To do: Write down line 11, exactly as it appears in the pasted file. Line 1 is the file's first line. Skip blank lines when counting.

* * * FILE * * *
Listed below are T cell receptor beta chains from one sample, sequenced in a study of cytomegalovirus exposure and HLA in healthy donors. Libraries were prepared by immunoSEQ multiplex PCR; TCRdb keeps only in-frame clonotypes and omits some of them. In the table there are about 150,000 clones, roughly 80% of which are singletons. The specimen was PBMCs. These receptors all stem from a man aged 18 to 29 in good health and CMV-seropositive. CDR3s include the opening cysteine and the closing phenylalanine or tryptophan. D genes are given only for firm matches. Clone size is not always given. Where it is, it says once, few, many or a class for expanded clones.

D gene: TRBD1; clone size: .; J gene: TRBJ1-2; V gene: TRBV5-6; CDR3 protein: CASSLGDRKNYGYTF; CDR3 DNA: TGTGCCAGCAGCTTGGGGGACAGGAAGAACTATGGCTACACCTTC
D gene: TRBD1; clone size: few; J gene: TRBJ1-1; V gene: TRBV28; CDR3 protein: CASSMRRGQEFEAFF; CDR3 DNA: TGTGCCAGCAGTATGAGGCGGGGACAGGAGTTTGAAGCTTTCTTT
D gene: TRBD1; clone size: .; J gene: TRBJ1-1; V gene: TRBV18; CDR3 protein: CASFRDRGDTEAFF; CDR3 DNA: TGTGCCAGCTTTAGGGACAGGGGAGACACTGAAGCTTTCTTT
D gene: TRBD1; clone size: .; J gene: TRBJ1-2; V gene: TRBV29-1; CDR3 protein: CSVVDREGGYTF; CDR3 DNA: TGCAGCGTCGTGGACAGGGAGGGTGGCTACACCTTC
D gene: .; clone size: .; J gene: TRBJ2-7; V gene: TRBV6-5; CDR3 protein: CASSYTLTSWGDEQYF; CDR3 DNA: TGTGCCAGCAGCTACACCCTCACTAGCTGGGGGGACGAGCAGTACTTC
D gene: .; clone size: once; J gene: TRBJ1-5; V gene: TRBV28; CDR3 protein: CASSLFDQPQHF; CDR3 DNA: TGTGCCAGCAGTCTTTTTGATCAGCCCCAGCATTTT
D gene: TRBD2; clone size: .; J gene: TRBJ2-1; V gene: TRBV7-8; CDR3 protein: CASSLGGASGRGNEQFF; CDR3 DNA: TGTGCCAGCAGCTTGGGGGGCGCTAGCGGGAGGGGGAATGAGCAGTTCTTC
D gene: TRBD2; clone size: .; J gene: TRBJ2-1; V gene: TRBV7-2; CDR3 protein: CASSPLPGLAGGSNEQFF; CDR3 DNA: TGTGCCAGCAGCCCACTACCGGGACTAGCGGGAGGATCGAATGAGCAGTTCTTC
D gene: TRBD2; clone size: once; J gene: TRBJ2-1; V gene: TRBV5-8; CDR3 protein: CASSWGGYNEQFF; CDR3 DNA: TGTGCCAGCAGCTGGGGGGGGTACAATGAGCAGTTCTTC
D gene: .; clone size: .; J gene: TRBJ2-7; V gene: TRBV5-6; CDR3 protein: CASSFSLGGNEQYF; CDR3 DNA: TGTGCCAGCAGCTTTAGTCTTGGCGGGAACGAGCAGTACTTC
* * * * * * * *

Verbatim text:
D gene: .; clone size: .; J gene: TRBJ2-7; V gene: TRBV5-6; CDR3 protein: CASSFSLGGNEQYF; CDR3 DNA: TGTGCCAGCAGCTTTAGTCTTGGCGGGAACGAGCAGTACTTC